19. Cooking- how many spoons of sugar? Use weighing of flour to talk about large or small quantities. I need three eggs can you fetch then for me?
20. Use playdough to match objects to numerals.
21. Make your own number line. Ordering and recognizing numerals
2. Read, Read, Read. Read aloud to your child every day. This supports an understanding of how stories are structured, grammar, rhythm, knowledge and a love of reading.
3. Go on a sound hunt….. what can you hear? ( phase 1 phonics)
4. Build letter sounds by providing rhyming activities eg, fat, cat sat, mat,( Phase 1 Phonics)
5. Make an experience book that encourages children to retell something special they recently participated in. Eg going to the shop, making toast
7. Playdough…strengthens hands, wrists and fingers
8. Q-tip painting……Practice the pincer grip by painting with a q-tip.
9. Bucket of water and paintbrush,….strengthen and develops shoulder muscles reading for writing
11. Adding beads to pipe cleaners
13. A plastic plate covered with ketchup , hand your child a chopstick, make marks on the plate.
Expressive arts and design
14. Dance! Try to represent stories and feeling to movement and music
15. Sing! All day, every day. Sings a few familiar songs.
16. Tap s out repeated rhythms. Explores and learns how sounds can be changed.
17. Explores colour and how colours can be changed.
18. Drawing…. Understands that they can use lines to enclose a space, and then begin to use these shapes to represent objects.
19. Uses various construction materials. Beginning to construct, stacking blocks vertically and horizontally, making enclosures and creating spaces…..boxes/ junk modelling
Understanding the world( Geography, Science, History, Technology)
20. Sensory Baskets – Consider creating different collections of items that all belong to the same environment. Not only will this give the little ones a chance to create logical connections in their minds, but you get the opportunity to observe the things that interest each individual child the most. . (science)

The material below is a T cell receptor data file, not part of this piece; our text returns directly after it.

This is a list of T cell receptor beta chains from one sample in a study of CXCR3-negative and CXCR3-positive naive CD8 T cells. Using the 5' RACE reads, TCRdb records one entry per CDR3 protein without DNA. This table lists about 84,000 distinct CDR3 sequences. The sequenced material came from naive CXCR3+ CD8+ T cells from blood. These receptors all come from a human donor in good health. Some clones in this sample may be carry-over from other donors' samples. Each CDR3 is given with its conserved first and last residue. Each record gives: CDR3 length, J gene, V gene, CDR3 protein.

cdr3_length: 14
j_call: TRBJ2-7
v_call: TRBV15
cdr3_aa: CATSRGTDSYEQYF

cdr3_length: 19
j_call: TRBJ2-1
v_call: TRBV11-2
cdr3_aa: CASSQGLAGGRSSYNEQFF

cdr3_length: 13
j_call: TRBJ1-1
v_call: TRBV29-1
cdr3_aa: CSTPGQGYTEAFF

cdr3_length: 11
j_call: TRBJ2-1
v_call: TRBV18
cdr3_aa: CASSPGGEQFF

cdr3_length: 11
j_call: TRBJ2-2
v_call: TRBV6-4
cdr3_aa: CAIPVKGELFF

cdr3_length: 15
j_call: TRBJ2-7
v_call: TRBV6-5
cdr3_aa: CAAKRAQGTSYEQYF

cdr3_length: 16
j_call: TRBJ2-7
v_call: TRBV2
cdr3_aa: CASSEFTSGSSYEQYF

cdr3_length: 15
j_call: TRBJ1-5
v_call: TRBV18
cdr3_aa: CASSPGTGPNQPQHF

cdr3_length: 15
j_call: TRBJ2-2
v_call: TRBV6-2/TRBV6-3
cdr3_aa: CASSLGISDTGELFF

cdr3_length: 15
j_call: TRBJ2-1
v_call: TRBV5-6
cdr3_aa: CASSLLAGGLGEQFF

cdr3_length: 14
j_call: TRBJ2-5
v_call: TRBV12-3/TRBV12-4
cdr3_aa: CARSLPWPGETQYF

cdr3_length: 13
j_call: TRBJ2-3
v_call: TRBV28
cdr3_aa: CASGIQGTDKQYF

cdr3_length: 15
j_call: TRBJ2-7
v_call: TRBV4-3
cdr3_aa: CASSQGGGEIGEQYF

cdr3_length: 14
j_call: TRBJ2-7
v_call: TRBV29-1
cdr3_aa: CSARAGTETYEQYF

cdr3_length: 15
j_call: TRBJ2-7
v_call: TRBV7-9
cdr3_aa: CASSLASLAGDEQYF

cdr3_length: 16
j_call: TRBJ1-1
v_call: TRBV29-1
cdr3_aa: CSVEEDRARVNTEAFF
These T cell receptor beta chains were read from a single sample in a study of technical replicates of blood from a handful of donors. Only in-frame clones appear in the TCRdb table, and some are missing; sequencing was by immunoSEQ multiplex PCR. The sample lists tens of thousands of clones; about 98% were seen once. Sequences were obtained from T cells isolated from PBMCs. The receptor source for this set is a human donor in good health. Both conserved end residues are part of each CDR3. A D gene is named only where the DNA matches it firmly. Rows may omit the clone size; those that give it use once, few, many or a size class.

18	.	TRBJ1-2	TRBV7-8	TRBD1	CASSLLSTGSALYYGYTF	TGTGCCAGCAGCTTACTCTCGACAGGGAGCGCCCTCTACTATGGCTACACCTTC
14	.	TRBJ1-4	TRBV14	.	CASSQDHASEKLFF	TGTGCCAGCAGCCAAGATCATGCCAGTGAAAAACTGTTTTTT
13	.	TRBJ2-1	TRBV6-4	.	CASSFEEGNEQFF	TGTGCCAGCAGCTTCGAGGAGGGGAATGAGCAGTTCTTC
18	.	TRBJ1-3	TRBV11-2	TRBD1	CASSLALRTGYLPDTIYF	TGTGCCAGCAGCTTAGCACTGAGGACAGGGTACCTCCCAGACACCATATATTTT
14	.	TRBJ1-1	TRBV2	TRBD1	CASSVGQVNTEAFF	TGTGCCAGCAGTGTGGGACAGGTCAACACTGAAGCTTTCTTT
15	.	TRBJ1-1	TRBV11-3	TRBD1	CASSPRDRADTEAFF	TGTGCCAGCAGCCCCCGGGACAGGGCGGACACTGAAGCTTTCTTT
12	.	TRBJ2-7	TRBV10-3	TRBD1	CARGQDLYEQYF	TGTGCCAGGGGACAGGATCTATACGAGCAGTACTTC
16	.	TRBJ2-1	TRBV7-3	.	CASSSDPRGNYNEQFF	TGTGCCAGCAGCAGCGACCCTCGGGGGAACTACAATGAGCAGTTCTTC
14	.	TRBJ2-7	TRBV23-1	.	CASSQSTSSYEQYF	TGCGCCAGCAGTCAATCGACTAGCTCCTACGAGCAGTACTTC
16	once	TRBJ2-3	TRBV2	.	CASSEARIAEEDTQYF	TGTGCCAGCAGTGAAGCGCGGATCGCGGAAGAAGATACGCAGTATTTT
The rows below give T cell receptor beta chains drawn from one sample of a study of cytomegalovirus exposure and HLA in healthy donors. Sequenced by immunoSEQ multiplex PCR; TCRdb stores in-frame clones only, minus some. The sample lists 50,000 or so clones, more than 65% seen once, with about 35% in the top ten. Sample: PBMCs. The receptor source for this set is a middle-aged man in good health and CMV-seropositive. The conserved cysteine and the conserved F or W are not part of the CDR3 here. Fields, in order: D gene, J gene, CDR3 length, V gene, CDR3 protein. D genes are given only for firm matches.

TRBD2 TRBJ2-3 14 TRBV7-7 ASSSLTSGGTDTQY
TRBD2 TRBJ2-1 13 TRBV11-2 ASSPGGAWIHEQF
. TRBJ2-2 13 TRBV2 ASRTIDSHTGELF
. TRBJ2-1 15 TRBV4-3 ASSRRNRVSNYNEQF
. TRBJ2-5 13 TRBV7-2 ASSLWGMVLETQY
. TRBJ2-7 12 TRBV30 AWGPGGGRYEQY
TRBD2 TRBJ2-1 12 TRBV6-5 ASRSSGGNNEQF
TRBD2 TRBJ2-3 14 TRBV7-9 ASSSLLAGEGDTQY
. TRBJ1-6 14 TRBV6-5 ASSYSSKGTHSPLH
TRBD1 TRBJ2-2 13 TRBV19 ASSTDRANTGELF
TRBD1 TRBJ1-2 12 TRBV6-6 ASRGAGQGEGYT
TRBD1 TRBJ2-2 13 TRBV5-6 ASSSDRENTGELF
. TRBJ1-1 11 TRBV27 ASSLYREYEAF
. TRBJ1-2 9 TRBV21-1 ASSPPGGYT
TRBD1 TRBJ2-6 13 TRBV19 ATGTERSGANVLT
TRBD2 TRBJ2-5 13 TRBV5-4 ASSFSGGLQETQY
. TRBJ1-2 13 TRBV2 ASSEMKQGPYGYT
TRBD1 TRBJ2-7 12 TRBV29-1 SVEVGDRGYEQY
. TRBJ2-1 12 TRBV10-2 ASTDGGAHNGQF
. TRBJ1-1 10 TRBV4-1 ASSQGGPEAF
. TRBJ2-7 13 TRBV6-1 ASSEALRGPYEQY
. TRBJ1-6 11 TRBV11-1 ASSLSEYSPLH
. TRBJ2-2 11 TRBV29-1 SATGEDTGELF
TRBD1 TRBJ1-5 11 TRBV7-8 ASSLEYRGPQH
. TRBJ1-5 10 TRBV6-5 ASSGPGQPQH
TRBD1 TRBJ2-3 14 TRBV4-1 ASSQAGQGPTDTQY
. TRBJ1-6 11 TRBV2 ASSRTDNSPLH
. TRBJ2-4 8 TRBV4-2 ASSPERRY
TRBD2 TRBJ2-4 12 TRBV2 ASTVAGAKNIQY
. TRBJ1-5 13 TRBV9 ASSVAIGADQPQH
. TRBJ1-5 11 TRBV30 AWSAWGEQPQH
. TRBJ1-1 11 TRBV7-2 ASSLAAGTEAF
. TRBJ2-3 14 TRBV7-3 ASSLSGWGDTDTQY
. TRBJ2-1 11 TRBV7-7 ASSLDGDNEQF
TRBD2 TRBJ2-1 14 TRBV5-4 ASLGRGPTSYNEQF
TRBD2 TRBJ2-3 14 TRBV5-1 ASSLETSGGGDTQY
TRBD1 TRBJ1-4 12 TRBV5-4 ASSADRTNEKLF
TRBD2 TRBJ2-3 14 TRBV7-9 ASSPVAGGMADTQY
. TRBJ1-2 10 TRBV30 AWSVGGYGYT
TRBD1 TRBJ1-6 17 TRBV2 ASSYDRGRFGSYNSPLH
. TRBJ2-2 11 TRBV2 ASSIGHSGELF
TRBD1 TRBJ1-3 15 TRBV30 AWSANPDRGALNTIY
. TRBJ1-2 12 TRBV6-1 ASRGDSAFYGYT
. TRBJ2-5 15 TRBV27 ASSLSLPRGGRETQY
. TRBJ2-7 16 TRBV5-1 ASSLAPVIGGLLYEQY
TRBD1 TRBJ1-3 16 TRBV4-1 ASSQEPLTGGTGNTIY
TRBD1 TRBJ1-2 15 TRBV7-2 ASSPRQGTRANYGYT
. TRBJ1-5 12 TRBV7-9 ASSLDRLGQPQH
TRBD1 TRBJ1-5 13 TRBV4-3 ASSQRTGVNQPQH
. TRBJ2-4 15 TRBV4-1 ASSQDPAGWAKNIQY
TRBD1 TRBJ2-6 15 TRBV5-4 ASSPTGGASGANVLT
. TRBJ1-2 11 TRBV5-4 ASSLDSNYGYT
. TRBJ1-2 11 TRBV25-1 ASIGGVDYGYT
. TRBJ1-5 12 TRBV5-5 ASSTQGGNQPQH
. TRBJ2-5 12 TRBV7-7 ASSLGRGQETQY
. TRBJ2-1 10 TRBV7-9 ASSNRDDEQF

21. Composting- The ‘magic’ of watching food leftovers turning into soil might be just the way to keep your little ones active and foster their curiosity about the outdoor environment. ( Science)
22. Wildlife Gardening- A simple twig pile in an undisturbed corner of the garden or balcony is enough to attract a range of wildlife to your setting’s outdoor area. It can be a true delight for the little ones to observe how different insects and invertebrates find shelter, feed, and collaborate. ( Science and environment/ geography)
23. Family Photos- get some pictures of family members and relatives (or even pets!) and create a memory box or create a family tree. ( History)
24. Create a child photo album of places they have been.( history and geography)
25. Use a camera with your child to take photos/ videos of teddy visiting the supermarket, etc and use this technology to make books or maps( ICT/ Literacy/Geography/History)
Resources for Parents
Websites for young children
2. www.bookstart.org.uk – Book Sharing and pack Information
3. http://ukchildrensbooks.co.uk – On-line world of children’s books
4. www.bbc.co.uk/cbeebies – Fun and educational games and crafts
5. www.literacytrust.org.uk/talk_to_your_baby – Encourages parents to talk more to babies
6. www.five.tv/milkshake – Fun and educational games & crafts
7. www.sparklebox.co.uk – Primary and Early Years resources
Book list for EYFS there are too many to mention!
We’re going on a bear hunt Michael Rosen
Burglar Bill, by Janet and Allan Ahlberg
The Tiger Who Came To Tea, by Judith Kerr
Cops and Robbers Allan Ahlberg
Don’t forget the bacon Pat Hutchins
Hairy Maclary from Donaldson’s Dairy Lynley Dodd
Owl Babies Martin Waddell
Room on the Broom, by Julia Donaldson
The Very Hungry Caterpillar, by Eric Carle
The Cat in the Hat, by Dr Seuss
The Owl who was afraid of the Dark Jill Tomlinson
Where the Wild Things Are, by Maurice Sendak
The Tale of Samuel Whiskers, by Beatrix Potter
Mindfulness activities for children
1. The Bell Listening Activity – ring a bell and ask the children to listen carefully to the vibration of the ringing. Ask them to stay silent and raise their hands when they can no longer hear the sound. Then ask them to stay silent for one more minute to pay attention to any other sounds once the ringing has stopped. After, we can go around to each child and ask them to tell us every sound they noticed during that minute. Young children love this and it helps them connect to the present moment and the sensitivity of their perceptions.
2. Breathing Buddies – ask the children to bring along a stuffed animal each and if possible, have them lie down on the floor and put the stuffed animals on their stomachs. Ask them to breathe in silence for one minute and notice how their Breathing Buddy moves up and down, and any other sensations they notice. Ask them to imagine that any thoughts that come into their head turn into bubbles and float away. Having a Breathing Buddy there makes the meditation more friendly and shows the children that a playful activity doesn’t have to be noisy.